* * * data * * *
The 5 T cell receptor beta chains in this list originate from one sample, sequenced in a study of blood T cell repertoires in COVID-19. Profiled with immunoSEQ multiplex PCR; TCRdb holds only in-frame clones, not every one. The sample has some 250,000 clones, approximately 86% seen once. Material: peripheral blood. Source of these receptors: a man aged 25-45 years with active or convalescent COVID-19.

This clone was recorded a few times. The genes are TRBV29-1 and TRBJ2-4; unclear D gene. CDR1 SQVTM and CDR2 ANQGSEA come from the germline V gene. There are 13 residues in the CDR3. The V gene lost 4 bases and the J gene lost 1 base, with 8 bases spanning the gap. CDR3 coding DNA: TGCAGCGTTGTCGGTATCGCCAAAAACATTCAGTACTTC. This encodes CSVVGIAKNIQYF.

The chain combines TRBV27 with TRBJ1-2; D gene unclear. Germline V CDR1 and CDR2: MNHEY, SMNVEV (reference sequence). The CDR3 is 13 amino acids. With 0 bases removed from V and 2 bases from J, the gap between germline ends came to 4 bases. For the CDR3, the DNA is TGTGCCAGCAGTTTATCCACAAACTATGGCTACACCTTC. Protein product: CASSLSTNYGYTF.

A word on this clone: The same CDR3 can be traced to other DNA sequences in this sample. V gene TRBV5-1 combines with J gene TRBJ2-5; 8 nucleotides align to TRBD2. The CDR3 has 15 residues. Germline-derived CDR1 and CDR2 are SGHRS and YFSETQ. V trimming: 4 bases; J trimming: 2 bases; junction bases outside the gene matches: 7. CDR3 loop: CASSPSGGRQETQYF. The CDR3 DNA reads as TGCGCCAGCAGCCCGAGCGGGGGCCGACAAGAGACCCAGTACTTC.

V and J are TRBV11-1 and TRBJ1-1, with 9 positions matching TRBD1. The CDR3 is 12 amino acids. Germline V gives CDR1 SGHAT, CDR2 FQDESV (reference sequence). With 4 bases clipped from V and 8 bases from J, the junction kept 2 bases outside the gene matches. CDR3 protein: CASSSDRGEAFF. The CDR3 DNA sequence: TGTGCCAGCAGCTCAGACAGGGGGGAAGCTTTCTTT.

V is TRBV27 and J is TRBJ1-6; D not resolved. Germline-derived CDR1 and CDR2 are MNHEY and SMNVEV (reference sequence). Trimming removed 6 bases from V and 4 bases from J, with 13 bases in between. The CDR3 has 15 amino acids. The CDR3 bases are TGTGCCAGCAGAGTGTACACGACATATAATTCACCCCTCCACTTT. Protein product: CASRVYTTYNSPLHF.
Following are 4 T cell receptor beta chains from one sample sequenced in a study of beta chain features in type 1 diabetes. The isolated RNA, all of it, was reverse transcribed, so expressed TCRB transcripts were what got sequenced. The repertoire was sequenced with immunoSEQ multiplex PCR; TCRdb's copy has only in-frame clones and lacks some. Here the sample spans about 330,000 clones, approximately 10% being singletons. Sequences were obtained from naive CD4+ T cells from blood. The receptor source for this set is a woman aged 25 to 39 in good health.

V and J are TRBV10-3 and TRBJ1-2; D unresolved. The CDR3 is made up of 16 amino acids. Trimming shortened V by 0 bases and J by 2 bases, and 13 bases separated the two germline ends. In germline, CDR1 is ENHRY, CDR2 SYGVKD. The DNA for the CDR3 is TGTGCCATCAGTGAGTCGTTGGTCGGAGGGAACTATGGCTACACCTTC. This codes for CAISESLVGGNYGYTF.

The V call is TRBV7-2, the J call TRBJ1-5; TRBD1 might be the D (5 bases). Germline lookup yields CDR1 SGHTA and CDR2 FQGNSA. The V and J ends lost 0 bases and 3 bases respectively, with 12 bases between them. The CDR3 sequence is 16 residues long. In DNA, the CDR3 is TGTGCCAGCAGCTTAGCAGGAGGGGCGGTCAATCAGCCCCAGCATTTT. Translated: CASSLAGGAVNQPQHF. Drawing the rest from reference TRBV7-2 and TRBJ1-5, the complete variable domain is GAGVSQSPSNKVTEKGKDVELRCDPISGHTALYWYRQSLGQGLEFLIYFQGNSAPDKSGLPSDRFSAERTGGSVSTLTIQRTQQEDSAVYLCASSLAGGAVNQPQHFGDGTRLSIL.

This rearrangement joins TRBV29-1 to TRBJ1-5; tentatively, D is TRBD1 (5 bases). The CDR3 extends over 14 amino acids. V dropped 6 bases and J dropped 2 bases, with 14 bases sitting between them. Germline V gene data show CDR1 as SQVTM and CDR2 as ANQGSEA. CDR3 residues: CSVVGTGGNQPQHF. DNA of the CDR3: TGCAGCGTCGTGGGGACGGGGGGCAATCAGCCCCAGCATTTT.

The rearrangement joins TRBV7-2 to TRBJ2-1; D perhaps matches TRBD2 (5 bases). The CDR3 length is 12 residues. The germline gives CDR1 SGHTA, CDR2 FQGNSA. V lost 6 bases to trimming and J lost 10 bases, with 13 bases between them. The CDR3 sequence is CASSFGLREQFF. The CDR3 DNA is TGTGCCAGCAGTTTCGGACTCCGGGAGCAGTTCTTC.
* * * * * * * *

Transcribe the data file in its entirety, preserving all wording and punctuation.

The 5 T cell receptor beta chains in this list originate from one sample, sequenced in a study of blood T cell repertoires in COVID-19. Profiled with immunoSEQ multiplex PCR; TCRdb holds only in-frame clones, not every one. The sample has some 250,000 clones, approximately 86% seen once. Material: peripheral blood. Source of these receptors: a man aged 25-45 years with active or convalescent COVID-19.

This clone was recorded a few times. The genes are TRBV29-1 and TRBJ2-4; unclear D gene. CDR1 SQVTM and CDR2 ANQGSEA come from the germline V gene. There are 13 residues in the CDR3. The V gene lost 4 bases and the J gene lost 1 base, with 8 bases spanning the gap. CDR3 coding DNA: TGCAGCGTTGTCGGTATCGCCAAAAACATTCAGTACTTC. This encodes CSVVGIAKNIQYF.

The chain combines TRBV27 with TRBJ1-2; D gene unclear. Germline V CDR1 and CDR2: MNHEY, SMNVEV (reference sequence). The CDR3 is 13 amino acids. With 0 bases removed from V and 2 bases from J, the gap between germline ends came to 4 bases. For the CDR3, the DNA is TGTGCCAGCAGTTTATCCACAAACTATGGCTACACCTTC. Protein product: CASSLSTNYGYTF.

A word on this clone: The same CDR3 can be traced to other DNA sequences in this sample. V gene TRBV5-1 combines with J gene TRBJ2-5; 8 nucleotides align to TRBD2. The CDR3 has 15 residues. Germline-derived CDR1 and CDR2 are SGHRS and YFSETQ. V trimming: 4 bases; J trimming: 2 bases; junction bases outside the gene matches: 7. CDR3 loop: CASSPSGGRQETQYF. The CDR3 DNA reads as TGCGCCAGCAGCCCGAGCGGGGGCCGACAAGAGACCCAGTACTTC.

V and J are TRBV11-1 and TRBJ1-1, with 9 positions matching TRBD1. The CDR3 is 12 amino acids. Germline V gives CDR1 SGHAT, CDR2 FQDESV (reference sequence). With 4 bases clipped from V and 8 bases from J, the junction kept 2 bases outside the gene matches. CDR3 protein: CASSSDRGEAFF. The CDR3 DNA sequence: TGTGCCAGCAGCTCAGACAGGGGGGAAGCTTTCTTT.

V is TRBV27 and J is TRBJ1-6; D not resolved. Germline-derived CDR1 and CDR2 are MNHEY and SMNVEV (reference sequence). Trimming removed 6 bases from V and 4 bases from J, with 13 bases in between. The CDR3 has 15 amino acids. The CDR3 bases are TGTGCCAGCAGAGTGTACACGACATATAATTCACCCCTCCACTTT. Protein product: CASRVYTTYNSPLHF.
Following are 4 T cell receptor beta chains from one sample sequenced in a study of beta chain features in type 1 diabetes. The isolated RNA, all of it, was reverse transcribed, so expressed TCRB transcripts were what got sequenced. The repertoire was sequenced with immunoSEQ multiplex PCR; TCRdb's copy has only in-frame clones and lacks some. Here the sample spans about 330,000 clones, approximately 10% being singletons. Sequences were obtained from naive CD4+ T cells from blood. The receptor source for this set is a woman aged 25 to 39 in good health.

V and J are TRBV10-3 and TRBJ1-2; D unresolved. The CDR3 is made up of 16 amino acids. Trimming shortened V by 0 bases and J by 2 bases, and 13 bases separated the two germline ends. In germline, CDR1 is ENHRY, CDR2 SYGVKD. The DNA for the CDR3 is TGTGCCATCAGTGAGTCGTTGGTCGGAGGGAACTATGGCTACACCTTC. This codes for CAISESLVGGNYGYTF.

The V call is TRBV7-2, the J call TRBJ1-5; TRBD1 might be the D (5 bases). Germline lookup yields CDR1 SGHTA and CDR2 FQGNSA. The V and J ends lost 0 bases and 3 bases respectively, with 12 bases between them. The CDR3 sequence is 16 residues long. In DNA, the CDR3 is TGTGCCAGCAGCTTAGCAGGAGGGGCGGTCAATCAGCCCCAGCATTTT. Translated: CASSLAGGAVNQPQHF. Drawing the rest from reference TRBV7-2 and TRBJ1-5, the complete variable domain is GAGVSQSPSNKVTEKGKDVELRCDPISGHTALYWYRQSLGQGLEFLIYFQGNSAPDKSGLPSDRFSAERTGGSVSTLTIQRTQQEDSAVYLCASSLAGGAVNQPQHFGDGTRLSIL.

This rearrangement joins TRBV29-1 to TRBJ1-5; tentatively, D is TRBD1 (5 bases). The CDR3 extends over 14 amino acids. V dropped 6 bases and J dropped 2 bases, with 14 bases sitting between them. Germline V gene data show CDR1 as SQVTM and CDR2 as ANQGSEA. CDR3 residues: CSVVGTGGNQPQHF. DNA of the CDR3: TGCAGCGTCGTGGGGACGGGGGGCAATCAGCCCCAGCATTTT.

The rearrangement joins TRBV7-2 to TRBJ2-1; D perhaps matches TRBD2 (5 bases). The CDR3 length is 12 residues. The germline gives CDR1 SGHTA, CDR2 FQGNSA. V lost 6 bases to trimming and J lost 10 bases, with 13 bases between them. The CDR3 sequence is CASSFGLREQFF. The CDR3 DNA is TGTGCCAGCAGTTTCGGACTCCGGGAGCAGTTCTTC.